What We’re Reading, 4/17/12
Happy Tax Day, Tumblr! Every morning, we poll the staff and round up their favorite economic, financial and political reads of the day. This being the, ahem, holiday it is, we’re focusing on tax stories. We assure you they’re less taxing than filing your returns.
“Obama’s Politically Astute Tax Returns,” by Allan Sloan (Fortune). Much has been made of Romney and Obama’s (very different) tax returns. Sloan has an intriguing hypothesis: “the more I look at Obama’s return, the more it strikes me as being much more a political document than a financial document.”
“For Two Economists, the Buffett Rule Is Just the Start,” by Annie Lowrey (New York Times). Meet the guys behind the current tax fairness frenzy: Emmanuel Saez and Thomas Piketty, left-leaning French academics who claim that income inequality is almost as bad as before the Great Depression.
“A Family’s Billions, Artfully Sheltered,” by David Kocieniewski (New York Times). Journalism’s version of the Oscars went down yesterday afternoon, and Times business reporter David Kocieniewski walked away with a Pulitzer for explanatory reporting. This fascinating 2011 piece on tax shelters is from his prize-winning series “But Nobody Pays That.”
“What My Television Says About Our Broken Tax Code,” by Rachel Black (Mother Jones). The tax system pays out $1 trillion in the form of reduced tax bills and refunds. (That’s more than Social Security, Medicare and Medicaid.) But the code’s structure disadvantages 70 percent of taxpayers, paying far more to households that make $100,000 or more.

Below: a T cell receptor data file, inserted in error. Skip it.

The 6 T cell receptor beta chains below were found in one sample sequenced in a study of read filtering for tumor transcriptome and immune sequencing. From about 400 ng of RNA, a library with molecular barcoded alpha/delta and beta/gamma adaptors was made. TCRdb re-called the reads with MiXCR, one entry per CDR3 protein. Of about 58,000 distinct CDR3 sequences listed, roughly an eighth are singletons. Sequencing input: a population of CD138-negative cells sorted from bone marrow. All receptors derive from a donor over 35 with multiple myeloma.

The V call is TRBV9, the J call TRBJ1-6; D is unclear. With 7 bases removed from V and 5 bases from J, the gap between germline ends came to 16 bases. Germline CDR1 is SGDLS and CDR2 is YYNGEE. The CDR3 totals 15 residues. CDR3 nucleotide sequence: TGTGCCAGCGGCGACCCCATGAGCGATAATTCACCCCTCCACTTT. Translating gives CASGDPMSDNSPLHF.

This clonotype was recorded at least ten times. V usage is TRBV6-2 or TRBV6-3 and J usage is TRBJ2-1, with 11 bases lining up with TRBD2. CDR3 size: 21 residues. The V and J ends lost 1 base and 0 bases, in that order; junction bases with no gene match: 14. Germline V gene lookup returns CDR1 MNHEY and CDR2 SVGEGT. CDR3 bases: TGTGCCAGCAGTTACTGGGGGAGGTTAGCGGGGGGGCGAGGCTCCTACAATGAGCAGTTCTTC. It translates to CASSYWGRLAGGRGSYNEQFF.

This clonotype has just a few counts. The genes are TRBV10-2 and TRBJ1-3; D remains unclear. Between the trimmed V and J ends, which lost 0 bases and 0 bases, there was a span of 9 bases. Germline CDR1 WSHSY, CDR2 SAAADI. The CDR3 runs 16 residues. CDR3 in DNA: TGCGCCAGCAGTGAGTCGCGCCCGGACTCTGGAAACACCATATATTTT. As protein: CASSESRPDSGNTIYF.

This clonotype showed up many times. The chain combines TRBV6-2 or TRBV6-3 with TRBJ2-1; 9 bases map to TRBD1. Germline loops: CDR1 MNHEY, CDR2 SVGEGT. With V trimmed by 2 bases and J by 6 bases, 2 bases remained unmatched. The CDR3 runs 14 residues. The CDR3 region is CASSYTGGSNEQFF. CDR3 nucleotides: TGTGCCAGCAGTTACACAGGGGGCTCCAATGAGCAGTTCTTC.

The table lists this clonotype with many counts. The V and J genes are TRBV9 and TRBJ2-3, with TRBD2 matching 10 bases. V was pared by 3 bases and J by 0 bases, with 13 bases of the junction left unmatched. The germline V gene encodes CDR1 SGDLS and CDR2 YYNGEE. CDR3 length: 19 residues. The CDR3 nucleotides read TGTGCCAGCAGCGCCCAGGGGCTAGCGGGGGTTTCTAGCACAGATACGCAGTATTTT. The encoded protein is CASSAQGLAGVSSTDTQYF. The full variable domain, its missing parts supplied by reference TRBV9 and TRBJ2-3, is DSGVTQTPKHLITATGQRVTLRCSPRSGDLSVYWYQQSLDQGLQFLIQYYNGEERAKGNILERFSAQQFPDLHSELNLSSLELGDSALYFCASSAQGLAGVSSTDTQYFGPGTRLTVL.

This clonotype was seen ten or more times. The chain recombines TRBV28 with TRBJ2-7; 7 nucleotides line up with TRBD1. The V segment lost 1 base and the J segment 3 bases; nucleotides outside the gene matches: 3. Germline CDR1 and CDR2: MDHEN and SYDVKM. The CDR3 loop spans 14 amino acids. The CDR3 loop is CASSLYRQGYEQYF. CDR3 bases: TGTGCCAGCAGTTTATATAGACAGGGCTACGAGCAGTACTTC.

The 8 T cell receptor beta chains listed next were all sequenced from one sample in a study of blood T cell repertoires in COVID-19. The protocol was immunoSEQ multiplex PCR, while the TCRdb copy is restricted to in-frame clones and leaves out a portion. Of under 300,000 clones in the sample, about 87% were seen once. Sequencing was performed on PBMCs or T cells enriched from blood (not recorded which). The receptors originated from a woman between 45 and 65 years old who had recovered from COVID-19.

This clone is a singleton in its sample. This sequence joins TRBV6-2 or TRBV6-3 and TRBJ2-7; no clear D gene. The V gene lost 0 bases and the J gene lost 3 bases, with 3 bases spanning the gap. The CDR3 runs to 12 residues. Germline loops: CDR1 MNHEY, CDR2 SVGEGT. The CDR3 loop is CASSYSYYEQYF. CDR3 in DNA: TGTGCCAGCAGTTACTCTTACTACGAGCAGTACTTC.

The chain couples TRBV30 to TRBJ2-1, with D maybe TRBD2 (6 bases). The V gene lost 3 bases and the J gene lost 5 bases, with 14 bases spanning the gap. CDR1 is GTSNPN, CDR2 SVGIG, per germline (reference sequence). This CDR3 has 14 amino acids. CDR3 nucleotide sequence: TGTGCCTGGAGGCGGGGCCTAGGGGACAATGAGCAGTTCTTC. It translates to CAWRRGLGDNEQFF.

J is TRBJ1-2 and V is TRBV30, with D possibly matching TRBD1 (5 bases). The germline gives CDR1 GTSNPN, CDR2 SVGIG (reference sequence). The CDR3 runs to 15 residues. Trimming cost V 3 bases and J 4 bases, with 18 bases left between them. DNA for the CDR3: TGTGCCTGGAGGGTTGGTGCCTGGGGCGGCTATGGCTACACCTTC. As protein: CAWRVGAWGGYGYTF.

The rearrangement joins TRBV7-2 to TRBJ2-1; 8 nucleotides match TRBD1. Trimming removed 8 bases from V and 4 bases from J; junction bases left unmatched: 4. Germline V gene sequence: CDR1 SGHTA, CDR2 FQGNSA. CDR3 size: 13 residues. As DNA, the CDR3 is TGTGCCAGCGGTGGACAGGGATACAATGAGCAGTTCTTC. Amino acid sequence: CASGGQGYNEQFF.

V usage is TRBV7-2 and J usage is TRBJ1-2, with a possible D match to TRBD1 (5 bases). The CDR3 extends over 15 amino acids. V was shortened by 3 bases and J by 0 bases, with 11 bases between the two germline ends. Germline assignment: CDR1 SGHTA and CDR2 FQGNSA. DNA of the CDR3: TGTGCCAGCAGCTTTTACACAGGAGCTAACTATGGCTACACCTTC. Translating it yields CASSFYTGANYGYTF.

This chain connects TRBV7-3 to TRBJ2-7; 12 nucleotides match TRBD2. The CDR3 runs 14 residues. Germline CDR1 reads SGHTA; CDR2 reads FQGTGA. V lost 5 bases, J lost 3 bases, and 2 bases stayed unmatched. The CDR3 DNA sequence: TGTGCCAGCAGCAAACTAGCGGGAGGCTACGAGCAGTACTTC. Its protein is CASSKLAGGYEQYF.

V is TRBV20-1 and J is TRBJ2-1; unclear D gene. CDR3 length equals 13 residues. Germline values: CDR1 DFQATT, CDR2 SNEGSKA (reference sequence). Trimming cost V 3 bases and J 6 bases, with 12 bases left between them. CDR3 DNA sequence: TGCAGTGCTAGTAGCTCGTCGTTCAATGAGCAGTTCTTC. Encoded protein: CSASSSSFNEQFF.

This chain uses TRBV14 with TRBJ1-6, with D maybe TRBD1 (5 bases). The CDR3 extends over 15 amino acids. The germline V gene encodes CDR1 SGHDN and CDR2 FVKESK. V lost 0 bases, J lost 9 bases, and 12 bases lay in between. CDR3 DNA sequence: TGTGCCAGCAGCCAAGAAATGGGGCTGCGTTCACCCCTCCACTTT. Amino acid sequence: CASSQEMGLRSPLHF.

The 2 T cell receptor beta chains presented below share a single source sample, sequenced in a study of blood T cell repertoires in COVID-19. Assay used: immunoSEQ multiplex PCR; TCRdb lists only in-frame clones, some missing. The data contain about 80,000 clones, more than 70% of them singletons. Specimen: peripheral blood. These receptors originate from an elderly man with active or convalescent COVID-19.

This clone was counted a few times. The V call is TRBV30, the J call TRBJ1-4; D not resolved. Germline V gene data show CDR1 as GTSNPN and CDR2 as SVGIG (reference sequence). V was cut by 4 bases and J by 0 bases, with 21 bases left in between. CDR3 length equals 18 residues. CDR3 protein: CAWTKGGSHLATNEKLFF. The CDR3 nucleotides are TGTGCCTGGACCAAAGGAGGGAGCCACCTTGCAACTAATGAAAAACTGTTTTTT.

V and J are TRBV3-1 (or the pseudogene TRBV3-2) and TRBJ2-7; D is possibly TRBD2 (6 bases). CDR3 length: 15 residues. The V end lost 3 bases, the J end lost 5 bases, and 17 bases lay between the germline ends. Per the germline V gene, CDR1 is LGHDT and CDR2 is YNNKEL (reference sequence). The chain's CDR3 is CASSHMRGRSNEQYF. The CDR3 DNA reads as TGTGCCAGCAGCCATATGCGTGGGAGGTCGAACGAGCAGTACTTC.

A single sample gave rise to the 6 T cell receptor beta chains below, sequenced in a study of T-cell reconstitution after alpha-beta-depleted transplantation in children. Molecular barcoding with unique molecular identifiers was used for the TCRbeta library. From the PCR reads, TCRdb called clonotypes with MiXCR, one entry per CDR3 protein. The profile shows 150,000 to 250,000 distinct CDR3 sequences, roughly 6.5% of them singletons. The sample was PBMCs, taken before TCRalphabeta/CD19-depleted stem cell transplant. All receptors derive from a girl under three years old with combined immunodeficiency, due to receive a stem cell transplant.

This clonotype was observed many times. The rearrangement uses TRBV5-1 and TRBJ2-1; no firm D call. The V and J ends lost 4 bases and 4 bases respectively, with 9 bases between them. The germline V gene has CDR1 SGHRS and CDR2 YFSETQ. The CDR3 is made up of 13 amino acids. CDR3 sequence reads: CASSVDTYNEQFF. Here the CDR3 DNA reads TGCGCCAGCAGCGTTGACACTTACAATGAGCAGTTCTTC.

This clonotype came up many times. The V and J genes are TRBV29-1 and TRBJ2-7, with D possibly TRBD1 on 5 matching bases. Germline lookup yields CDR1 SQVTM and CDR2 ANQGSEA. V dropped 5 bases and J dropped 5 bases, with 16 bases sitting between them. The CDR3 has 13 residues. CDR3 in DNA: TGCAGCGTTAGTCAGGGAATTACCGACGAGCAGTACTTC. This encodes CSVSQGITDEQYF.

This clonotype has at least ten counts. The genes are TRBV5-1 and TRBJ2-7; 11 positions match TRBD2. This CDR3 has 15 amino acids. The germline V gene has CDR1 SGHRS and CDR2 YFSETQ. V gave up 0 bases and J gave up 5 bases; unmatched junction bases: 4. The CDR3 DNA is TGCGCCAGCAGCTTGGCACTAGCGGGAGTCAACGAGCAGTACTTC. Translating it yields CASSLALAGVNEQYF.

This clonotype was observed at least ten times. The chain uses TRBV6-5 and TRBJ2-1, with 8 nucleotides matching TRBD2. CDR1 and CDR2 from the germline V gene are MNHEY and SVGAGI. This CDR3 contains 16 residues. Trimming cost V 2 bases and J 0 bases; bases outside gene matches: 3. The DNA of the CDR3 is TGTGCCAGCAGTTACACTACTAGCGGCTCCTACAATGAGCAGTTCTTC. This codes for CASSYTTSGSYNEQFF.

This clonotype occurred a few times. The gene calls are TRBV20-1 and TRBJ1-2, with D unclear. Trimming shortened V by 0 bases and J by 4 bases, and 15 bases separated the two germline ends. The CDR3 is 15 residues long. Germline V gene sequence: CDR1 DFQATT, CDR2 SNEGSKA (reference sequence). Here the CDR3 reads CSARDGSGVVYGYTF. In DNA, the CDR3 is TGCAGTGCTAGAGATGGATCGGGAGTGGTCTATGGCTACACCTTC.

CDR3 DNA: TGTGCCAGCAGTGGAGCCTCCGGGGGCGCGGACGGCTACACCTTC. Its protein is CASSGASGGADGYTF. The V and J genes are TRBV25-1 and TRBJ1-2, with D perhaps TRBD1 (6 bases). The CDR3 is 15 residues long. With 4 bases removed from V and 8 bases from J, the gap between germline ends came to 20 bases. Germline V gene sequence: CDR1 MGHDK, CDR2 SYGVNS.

“Tax Time Pushes Some Americans to Take a Hike,” by Atossa Araxia Abrahamian (Reuters). Here’s a novel way to avoid paying taxes — renounce U.S. citizenship all together. Nearly 1,800 people did so last year, eight times more than in 2008.
“Some Tax Breaks Unavailable to Same-Sex Couples,” by Tara Siegel Bernard (New York Times). A new study shows that gay couples pay more taxes than their heterosexual peers and face a lot more hurdles in that already painful paperwork. (This is part of the Times’ excellent “Cost of Being Gay” series, which your friendly curator recommends in full.)
In other, less taxing news: Mental Floss has rounded up six stories of kids’ lemonade stands versus the law, baseball attendance is a solid economic indicator, and this video of a military veteran returning to the NYSE trading floor will “warm your heart,” says Business Insider. (“Not many opportunities to call events on the NYSE trading floor ‘heartwarming,’” adds web editor Stacy Rapacon.)
What are you reading?